What is more common in AE?

He made a goal.

He scored a goal.

So is "made" or "score" used in soccer? I mean which one is more common?

  • I can't comment from the AmE perspective, but some Google phrase searching suggests that scored is more common; there are more results for made, but the first couple of pages is mostly cases where there's one or more words after goal that make it quite a different thing - like "make a goal kick" or "make a goal scoring start to the season". – SamBC Apr 4 '19 at 19:37
  • score is the official term used in American soccer games. – Lambie Apr 4 '19 at 19:48

The commentators and talking heads say scored, without necessarily saying the word goal. When they are excited, they say something like: "And he scored!"

The only problem with this is that it doesn't really allow for those long GOALLLLLLL!! one hears in Spanish and Portuguese. A pity, really. They could, if wanted to, still yell that out but they don't.

The full phrase in AmE is to score a goal.

And more recently, one hears a lot of golazos when stars like Messie are playing and the shots are daring or difficult.

Sometimes, in a long,fast speech on football (soccer), one might hear make a goal, too.

I live in the States and watch a lot of soccer on TV but my favorite commentator is Englishman Ray Hudson, who is known for his language. He recently said that some play or other was "as a sloppy as a soup sandwich."

  • I am very reassured to hear that 😉 I know that you Americans use some strange terms around one of our (Brits') national sports, but the idea of "making a goal" just seems strange to me. And yeah, we have a very different attitude to sports commentary. How they fill the time during cricket commentary can get very amusing. Or bewildering, depending on how you take it. I once heard them comparing the curries made by different player's mothers. That was weird. – SamBC Apr 4 '19 at 19:35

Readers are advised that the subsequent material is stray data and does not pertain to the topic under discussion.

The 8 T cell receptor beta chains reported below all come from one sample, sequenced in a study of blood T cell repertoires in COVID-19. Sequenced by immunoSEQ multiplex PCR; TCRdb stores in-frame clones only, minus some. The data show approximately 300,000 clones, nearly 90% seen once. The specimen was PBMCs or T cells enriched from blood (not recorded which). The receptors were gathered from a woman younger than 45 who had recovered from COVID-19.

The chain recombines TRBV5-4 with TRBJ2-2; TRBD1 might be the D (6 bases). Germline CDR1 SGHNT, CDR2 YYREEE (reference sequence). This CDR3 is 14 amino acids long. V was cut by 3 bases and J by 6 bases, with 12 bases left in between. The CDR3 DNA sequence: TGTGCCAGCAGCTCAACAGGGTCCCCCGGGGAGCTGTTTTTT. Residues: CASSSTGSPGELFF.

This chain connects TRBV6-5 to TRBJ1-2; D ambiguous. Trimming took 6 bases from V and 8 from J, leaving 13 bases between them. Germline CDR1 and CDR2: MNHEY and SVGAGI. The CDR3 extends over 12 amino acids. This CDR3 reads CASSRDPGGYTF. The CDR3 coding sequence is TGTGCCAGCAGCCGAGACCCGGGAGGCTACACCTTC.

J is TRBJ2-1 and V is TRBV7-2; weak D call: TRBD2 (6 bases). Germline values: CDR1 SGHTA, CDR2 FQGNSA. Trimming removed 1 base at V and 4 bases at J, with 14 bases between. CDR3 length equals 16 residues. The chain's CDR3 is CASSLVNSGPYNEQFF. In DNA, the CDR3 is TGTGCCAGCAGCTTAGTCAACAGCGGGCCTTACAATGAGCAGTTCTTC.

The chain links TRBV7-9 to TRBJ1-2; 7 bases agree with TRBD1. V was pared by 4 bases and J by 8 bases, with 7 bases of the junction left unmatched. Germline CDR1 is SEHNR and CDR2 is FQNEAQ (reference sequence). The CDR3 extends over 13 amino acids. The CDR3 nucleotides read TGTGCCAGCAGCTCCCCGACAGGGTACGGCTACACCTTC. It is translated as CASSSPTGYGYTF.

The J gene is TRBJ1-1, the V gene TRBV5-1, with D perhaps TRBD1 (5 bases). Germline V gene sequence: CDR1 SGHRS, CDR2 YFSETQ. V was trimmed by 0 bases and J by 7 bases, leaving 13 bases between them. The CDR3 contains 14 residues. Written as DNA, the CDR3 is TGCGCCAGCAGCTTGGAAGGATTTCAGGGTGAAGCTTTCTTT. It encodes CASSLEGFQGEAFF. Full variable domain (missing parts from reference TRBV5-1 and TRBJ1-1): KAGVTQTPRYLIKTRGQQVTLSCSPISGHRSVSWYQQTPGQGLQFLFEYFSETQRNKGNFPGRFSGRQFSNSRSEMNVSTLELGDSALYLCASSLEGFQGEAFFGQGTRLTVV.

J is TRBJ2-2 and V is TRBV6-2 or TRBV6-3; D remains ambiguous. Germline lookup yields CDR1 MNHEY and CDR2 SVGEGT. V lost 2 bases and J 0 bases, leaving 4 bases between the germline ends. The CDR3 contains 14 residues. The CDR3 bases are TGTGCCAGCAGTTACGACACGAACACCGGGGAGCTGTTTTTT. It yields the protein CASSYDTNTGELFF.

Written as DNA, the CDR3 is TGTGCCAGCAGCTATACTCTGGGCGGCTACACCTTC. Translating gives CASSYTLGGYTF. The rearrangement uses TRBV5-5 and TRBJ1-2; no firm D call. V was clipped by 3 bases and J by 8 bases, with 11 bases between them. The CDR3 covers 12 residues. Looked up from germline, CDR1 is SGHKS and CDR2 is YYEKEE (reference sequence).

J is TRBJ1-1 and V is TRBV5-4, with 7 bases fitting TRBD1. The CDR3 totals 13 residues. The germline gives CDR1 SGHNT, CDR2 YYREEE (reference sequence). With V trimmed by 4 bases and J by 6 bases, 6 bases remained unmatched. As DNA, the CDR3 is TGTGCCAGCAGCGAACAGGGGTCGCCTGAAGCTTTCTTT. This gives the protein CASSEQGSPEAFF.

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    We sometimes say got a goal, too. – snailplane Apr 4 '19 at 19:53
  • I would think you can make a goal in that it's an action you are causing to be completed, like making a pass, or making an assist, or making an interception. Most of the time, of course, you're interested in the effect on the score, hence score a basket, score a hat trick, scored a run, and so on would be preferable, but I don't myself object to make. – choster Apr 4 '19 at 20:12
  • @snailboat clinched a goal. kicked it in. Etc. etc. etc. – Lambie Apr 4 '19 at 20:20
  • @choster: I can't say why, but we (Brits) just wouldn't use it in that way, in my experience. I think people might use made the conversion in rugby, and we certainly use the idiom made it, but I don't think we would use it for a goal. I think made a try gets used in rugby, too, though not that often. – SamBC Apr 4 '19 at 22:40

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